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Student Profiles

Overseas Study Program

Graz,  Austria

Studying abroad is a once-in-a-lifetime experience, but it is 100% worth it - because of these experiences, I have grown personally, academically, professionally, and have gained real-world experience.”

Louise Hibner

Majors: Germanic Studies and Linguistics

Term abroad: Summer 2014

Why did you choose this program? I chose this program because I wanted to learn about an alternative German-speaking culture and dialect. I had been lucky enough to do a similar program, IUHPFL, in Germany, but his program caught my eye because I could sort of compare everything I'd learned about German language, culture, history, etc. in class to the "real world" experiences I would have in Austria. I was also drawn to this program because of the host family aspect, which is a great way to constantly learn about the language and culture in an informal way.

Describe your favorite class(es) abroad. My favorite class in Graz was the Austrian culture class. The course was divided up into several sections, so we learned about Austrian history, geography, politics, and culture. My favorite aspect of the culture class was actually towards the end - we learned about typical Austrian architecture, music, and art and then got to experience those first-hand during trips to Salzburg and Vienna.

What was the housing like on your study abroad program? The Graz program offers host families for each student. My host family was amazing - mother, father, two brothers and their fiances, and a sister. We also had a few pets. We lived on the north side of the city, so it was about a 20-minute bus/train ride to school. They were very friendly, really suited nicely to my personality and to what I wanted to get out of the program.

What advice would you like to give to future study abroad students? If people are still deciding whether or not to apply, I would just tell them to go for it. Studying abroad is a once-in-a-lifetime experience, but it is 100% worth it - because of these experiences, I have grown personally, academically, professionally, and have gained real-world experience that has offered me new perspectives, which I think is one of the best things young people can do. If students are all set to study abroad, my advice would be to really invest themselves in the people and in the culture. It's often said that "what you get out of a program is what you put in," which I also think is true. Although study abroad can be difficult, immersing yourself in a place's culture and lifestyles will help you learn more, become more comfortable during your time there, and ultimately give you a better experience.

What’s your best memory from your time abroad? My favorite memory from my time abroad would be going to a musical in Vienna. As a group, we spent about a week in Vienna, but I had found out about a musical based on a book I had read the previous semester at IU, and the show starred some very prominent German-speaking actors/actresses. So when we had a bit of free time, I diverged from the group, bought tickets, found the theater using public transportation (and good old-fashioned, walking), and got to see an amazing show. It was awesome because of the performance, but also because I had immersed myself in the language to the point where I was comfortable navigating a huge, foreign city, ask for directions, and go through different things (that would seem mundane in a native language) in German with relative ease.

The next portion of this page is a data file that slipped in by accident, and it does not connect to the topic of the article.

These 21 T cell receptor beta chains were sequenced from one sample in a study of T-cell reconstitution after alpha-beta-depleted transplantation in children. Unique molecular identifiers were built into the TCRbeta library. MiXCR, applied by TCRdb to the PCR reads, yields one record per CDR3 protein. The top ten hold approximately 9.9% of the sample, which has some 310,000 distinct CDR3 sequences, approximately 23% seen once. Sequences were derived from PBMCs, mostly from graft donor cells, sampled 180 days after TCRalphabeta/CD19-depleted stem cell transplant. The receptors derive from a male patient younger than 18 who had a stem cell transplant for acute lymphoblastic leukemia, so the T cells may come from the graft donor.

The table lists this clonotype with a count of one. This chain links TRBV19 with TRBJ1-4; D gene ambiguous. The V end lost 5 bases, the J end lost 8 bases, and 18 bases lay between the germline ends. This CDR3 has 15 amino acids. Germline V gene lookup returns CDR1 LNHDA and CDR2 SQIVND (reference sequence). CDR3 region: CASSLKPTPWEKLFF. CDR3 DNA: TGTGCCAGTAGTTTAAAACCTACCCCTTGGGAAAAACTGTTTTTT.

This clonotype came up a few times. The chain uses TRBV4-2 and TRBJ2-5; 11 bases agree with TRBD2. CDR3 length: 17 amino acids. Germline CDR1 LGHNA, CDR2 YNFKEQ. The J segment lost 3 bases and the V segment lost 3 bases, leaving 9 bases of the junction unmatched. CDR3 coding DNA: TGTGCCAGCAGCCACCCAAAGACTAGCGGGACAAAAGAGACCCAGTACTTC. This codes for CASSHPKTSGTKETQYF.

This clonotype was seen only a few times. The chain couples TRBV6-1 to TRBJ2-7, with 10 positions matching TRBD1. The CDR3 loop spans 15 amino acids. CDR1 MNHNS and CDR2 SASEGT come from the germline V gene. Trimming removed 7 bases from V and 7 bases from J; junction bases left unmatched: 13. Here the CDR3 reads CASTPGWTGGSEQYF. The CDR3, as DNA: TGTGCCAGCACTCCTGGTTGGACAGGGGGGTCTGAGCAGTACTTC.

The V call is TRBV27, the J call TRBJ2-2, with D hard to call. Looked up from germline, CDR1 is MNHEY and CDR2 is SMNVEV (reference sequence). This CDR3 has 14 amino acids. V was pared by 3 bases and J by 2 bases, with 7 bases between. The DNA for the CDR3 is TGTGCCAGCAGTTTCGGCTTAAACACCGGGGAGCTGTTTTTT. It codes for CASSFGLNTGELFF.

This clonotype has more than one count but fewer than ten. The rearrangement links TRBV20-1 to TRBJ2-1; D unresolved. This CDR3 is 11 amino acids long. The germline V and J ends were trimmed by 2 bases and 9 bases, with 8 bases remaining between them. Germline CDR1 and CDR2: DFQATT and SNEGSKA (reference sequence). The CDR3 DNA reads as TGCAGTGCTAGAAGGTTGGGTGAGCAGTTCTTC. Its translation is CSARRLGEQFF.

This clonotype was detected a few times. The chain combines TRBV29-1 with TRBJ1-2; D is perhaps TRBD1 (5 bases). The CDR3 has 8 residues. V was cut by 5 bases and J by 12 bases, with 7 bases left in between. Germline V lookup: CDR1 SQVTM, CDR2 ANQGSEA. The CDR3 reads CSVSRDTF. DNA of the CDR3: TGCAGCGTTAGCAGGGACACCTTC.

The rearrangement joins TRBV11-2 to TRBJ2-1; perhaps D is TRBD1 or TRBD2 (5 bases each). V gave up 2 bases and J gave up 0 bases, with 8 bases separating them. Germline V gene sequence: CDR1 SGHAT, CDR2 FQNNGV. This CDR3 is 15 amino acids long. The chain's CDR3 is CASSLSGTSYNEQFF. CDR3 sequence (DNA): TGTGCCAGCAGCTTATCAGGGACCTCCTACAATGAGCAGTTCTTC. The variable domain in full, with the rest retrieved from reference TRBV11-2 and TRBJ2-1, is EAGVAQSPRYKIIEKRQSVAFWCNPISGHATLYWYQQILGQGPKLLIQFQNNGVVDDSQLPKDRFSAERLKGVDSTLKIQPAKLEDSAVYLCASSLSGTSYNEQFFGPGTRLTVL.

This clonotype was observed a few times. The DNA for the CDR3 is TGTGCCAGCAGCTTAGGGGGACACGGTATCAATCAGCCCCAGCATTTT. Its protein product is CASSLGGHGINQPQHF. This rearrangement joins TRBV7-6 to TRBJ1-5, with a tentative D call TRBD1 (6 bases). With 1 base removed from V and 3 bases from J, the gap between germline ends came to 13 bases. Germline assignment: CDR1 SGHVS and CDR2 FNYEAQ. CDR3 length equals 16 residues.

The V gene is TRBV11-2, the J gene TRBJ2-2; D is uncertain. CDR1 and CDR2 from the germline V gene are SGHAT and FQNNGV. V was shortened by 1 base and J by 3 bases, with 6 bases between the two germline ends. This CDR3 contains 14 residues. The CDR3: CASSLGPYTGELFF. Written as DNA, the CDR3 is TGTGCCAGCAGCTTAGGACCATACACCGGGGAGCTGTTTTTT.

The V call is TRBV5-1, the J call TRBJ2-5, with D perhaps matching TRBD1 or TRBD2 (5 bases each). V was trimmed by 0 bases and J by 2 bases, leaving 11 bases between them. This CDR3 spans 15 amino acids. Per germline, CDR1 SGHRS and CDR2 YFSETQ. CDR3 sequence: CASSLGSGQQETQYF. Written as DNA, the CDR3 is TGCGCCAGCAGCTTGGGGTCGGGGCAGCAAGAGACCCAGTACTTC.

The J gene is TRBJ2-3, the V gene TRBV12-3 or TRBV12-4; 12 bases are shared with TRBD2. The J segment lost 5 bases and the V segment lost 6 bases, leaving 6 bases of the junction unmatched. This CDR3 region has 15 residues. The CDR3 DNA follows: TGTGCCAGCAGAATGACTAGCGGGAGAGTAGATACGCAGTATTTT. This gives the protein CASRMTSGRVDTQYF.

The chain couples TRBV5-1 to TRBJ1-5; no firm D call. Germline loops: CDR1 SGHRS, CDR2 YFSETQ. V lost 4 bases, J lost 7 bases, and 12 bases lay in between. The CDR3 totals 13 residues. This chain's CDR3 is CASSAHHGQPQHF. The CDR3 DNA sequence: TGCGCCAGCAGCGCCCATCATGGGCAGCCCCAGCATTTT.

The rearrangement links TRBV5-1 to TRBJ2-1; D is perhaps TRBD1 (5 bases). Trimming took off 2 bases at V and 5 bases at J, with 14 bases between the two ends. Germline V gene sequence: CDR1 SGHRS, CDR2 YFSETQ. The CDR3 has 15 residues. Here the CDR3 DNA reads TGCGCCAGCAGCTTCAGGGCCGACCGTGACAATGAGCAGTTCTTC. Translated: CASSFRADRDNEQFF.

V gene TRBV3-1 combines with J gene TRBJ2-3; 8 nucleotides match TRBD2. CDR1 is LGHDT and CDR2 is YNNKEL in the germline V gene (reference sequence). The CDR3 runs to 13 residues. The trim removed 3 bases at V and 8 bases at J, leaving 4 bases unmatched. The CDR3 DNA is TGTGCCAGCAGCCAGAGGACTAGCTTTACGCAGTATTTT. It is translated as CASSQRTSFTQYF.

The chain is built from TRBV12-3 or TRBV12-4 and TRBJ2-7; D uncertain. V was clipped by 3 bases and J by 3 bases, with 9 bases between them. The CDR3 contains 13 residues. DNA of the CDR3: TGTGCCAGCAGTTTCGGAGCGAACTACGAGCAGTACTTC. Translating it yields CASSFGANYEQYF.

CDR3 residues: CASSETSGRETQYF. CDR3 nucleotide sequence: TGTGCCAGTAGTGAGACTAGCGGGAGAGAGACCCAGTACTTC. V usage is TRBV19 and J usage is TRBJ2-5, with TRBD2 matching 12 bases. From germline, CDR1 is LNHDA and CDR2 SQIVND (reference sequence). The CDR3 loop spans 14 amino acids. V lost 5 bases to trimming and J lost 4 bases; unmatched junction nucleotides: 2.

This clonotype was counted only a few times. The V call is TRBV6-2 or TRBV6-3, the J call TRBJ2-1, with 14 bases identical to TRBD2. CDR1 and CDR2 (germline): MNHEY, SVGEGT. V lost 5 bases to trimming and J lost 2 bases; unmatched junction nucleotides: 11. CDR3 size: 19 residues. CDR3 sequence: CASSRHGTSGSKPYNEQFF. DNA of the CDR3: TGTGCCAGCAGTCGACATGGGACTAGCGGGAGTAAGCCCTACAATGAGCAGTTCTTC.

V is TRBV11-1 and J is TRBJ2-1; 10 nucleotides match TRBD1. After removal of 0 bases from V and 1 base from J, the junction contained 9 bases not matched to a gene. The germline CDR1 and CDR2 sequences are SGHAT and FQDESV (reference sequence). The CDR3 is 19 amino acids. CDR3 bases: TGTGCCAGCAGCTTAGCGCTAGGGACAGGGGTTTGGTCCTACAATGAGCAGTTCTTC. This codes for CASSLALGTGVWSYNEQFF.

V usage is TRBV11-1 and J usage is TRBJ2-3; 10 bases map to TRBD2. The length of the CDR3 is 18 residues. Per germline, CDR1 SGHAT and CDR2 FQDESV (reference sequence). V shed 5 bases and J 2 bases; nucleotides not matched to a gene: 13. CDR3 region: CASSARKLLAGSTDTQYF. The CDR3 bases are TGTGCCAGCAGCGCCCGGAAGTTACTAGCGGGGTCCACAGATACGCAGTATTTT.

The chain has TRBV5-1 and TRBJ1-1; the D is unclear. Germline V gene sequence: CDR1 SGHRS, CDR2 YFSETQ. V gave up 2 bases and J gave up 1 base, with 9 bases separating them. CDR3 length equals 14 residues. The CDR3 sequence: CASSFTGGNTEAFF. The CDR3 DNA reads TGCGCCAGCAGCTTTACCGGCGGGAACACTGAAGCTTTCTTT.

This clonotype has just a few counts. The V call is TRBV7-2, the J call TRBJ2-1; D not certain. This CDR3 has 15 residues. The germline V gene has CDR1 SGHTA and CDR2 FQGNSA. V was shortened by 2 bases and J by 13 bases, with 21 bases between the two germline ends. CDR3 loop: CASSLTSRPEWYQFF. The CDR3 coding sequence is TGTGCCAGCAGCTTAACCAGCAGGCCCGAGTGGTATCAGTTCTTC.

What was your biggest surprise about the location, culture or other aspects of your program? The biggest surprise about going to Graz was the local language. While Austrian German is indeed different from standard German, it was surprisingly not that difficult to pick up. I often find myself thinking or saying a word "in Austrian,"  which is just a cool reminder of how much you can pick up in just a summer if you're committed to the experience.

What was your greatest challenge? The greatest challenge for me was just keeping up my energy and excitement the entire time. Of course, studying abroad is amazing, but, especially in the first week or so, my brain was still adjusting to a different time zone as well as thinking in another language 24/7, which definitely takes some getting used to. So I would say just staying energized to compensate for being linguistically "on" all the time, and letting my family know I was excited - just mentally exhausted - was my biggest challenge.

What fact about your host country do you think people would be surprised to learn? I think the thing that would surprise most people about Austria is how different it is than, say, Germany. People tend to lump the German-speaking countries together, and often, in a negative light. Having been to both Germany and Austria for extended amounts of time, I can see very clear differences between just these two countries alone - not only linguistically, but also culturally and in terms of certain aspects of the lifestyle. From my experience, I see that Austrians are very cheery, hospitable, and accepting people, which is not always the perception we get from the media. Also, I think people would be surprised to know that yodeling is a real thing in Austria.